I’m always curious to find out how companies integrate UserVoice into their user experience. There’s no shortage of options: add our classic “Feedback” tab to your webpage, link to us from your support page, or even build us deeply into your application using our powerful API. But execution is even more important than location.phoneboothPhonebooth is a slick, simple cloud phone service for small businesses. They’re all about getting you rolling with your first (free) phone system and when you’re ready scaling you up to a larger phone conference system. They stand out in the crowd because of their low prices and, more importantly, their easy-to-use UI. How do they accomplish this? I spoke to Chris Moody, Social Marketing Manager for Phonebooth, and he made it clear: Phonebooth actively solicits customer feedback.

Phonebooth constantly asks their customers for feedback through email, Twitter, and throughout their product – and get excellent clarity on what to build next.


Here at UserVoice we frequently have to remind people that simply setting up a UserVoice forum is not enough. To understand your customers, you need to get more than just a trickle of random customers in your UserVoice forum. You need to make it part of your product experience.

Phonebooth understands this, and with such a new service they know that if they’re going to follow customer feedback, it needs to really represent their entire customer base. When I asked Chris whether there was ever any fear from the team that they’d get “bad” ideas from their UserVoice forum, he dismissed the idea:

“No. The feedback that we get from users is incredibly important, but we also have a product roadmap that guides our strategic decisions. We have a diverse set of users that helps to weed out things that may not be good additions to our product. While we aren’t trying to simply win a feature war, UserVoice is helping us to prioritize additional features and usage scenarios that may be difficult to get market data on otherwise.”

There’s three great takeaways here:

  • Phonebooth gets a diverse enough collection of customers involved that the edge-case ideas don’t take over their to-do list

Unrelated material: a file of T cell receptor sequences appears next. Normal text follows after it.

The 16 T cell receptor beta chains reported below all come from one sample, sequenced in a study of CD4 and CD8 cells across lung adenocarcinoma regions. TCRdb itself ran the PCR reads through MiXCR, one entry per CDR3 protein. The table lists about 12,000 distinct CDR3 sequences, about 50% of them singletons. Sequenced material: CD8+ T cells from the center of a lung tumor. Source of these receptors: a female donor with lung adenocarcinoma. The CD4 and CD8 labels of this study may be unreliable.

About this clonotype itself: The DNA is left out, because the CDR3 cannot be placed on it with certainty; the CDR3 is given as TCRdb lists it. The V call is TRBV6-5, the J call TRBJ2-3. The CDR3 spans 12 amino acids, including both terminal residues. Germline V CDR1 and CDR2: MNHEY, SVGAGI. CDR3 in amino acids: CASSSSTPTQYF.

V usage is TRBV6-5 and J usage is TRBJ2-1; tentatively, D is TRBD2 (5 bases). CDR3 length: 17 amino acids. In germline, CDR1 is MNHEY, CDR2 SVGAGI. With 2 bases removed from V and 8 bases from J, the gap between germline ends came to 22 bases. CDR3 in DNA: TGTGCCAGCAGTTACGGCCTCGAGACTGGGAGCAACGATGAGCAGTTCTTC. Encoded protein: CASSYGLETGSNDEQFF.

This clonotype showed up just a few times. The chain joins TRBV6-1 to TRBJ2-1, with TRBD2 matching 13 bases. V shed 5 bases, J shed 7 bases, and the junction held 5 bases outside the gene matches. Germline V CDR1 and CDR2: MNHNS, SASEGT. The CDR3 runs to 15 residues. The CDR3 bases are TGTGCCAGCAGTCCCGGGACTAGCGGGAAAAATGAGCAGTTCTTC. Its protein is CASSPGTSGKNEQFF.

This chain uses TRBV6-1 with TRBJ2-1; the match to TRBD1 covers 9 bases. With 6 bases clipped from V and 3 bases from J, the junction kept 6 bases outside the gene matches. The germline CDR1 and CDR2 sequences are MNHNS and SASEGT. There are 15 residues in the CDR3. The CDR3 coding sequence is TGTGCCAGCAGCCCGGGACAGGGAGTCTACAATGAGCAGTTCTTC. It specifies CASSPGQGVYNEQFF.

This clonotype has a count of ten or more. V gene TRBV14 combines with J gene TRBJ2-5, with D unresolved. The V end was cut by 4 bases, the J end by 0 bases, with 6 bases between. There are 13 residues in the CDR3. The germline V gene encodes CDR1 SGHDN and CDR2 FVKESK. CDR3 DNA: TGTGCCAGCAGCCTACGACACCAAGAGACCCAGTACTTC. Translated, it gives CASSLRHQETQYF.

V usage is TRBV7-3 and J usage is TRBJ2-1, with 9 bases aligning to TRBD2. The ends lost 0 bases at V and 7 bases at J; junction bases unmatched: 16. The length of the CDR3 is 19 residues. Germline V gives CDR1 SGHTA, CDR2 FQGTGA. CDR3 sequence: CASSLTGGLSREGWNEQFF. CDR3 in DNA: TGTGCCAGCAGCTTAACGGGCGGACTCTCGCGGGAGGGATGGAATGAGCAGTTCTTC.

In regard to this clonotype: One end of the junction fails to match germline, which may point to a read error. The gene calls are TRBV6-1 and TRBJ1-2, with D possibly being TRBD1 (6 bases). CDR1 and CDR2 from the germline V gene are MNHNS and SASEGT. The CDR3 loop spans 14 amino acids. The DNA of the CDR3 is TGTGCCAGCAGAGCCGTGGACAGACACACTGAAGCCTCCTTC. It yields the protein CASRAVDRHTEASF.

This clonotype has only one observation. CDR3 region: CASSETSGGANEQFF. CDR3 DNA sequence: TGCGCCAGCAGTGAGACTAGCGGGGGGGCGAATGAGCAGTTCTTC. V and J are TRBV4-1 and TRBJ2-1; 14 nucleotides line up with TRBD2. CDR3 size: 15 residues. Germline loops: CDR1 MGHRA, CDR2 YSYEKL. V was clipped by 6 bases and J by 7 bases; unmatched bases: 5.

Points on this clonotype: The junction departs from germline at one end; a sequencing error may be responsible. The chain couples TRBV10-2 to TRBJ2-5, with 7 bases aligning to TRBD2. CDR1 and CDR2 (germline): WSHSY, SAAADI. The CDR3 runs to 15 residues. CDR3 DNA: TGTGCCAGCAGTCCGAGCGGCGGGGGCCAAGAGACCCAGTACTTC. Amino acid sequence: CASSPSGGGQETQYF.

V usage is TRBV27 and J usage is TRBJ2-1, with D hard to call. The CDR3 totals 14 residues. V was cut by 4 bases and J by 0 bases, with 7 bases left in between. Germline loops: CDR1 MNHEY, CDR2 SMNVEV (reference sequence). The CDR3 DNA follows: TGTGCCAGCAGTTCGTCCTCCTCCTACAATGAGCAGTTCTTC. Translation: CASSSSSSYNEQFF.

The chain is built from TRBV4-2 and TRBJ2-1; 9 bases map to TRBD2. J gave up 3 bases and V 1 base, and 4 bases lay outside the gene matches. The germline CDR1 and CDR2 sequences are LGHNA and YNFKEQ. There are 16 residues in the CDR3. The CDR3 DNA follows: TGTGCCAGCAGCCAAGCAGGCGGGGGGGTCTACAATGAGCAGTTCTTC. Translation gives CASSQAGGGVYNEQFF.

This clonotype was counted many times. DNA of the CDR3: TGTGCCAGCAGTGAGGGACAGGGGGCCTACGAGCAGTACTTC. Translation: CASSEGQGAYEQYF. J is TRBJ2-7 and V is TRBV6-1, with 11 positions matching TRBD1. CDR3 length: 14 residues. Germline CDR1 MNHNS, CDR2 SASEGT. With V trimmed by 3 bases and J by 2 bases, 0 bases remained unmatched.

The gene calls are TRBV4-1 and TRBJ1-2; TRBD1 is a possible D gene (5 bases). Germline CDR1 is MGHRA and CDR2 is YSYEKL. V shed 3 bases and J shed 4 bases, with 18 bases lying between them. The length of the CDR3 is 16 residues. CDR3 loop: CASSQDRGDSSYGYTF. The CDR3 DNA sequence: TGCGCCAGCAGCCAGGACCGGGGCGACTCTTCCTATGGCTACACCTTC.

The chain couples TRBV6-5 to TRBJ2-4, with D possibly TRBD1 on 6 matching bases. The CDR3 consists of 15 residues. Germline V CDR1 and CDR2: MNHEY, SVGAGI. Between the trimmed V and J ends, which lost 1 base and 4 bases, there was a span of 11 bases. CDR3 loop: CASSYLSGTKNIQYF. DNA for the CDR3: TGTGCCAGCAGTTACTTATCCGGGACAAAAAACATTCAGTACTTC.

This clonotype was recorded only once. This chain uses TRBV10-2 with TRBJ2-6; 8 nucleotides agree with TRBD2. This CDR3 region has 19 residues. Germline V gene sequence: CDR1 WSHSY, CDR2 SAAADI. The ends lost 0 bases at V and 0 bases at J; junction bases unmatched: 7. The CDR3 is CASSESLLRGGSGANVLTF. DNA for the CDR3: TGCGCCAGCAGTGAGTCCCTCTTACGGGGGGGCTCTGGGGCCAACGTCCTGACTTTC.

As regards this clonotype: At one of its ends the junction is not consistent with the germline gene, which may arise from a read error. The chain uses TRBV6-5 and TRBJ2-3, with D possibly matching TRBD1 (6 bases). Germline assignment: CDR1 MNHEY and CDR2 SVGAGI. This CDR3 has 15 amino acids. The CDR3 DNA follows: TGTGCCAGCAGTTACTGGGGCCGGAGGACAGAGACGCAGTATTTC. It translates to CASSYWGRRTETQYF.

• Phonebooth compares customer feedback with an existing roadmap. Neither is king, they simply compliment each other.
  • Much like PagerDuty, Phonebooth knows that ideas aren’t just feature requests, but also rich sources of information about how their customers use their product

So how have they done? Phonebooth has currently completed 37 ideas and accepted 89. Two of their top ideas were implemented in their last release, and the other top three are on the roadmap. And people are not ashamed to say that like it:

Finding a company that honestly cares about it's customers, and is willing to spend the time it takes to show it is rare.

So why’d Phonebooth choose UserVoice? For a reason that the UX addicts here are pretty happy to hear from another UX-focused organization:

“UserVoice is easy to use. Simplicity is a key factor for us and adding the UserVoice widget gave users an easy way to provide feedback. It gives every user a voice (no pun intended) to express how they would like to further use Phonebooth to solve their business communication needs.”

Pun intended or not, that’s what we like to hear.

…just admit it, Chris. The pun was intended.

Have your own success story or want to point out a company that is doing an awesome job with their UserVoice forum? Drop me a line at the email address below!

Evan Hamilton
Community Manager, UserVoice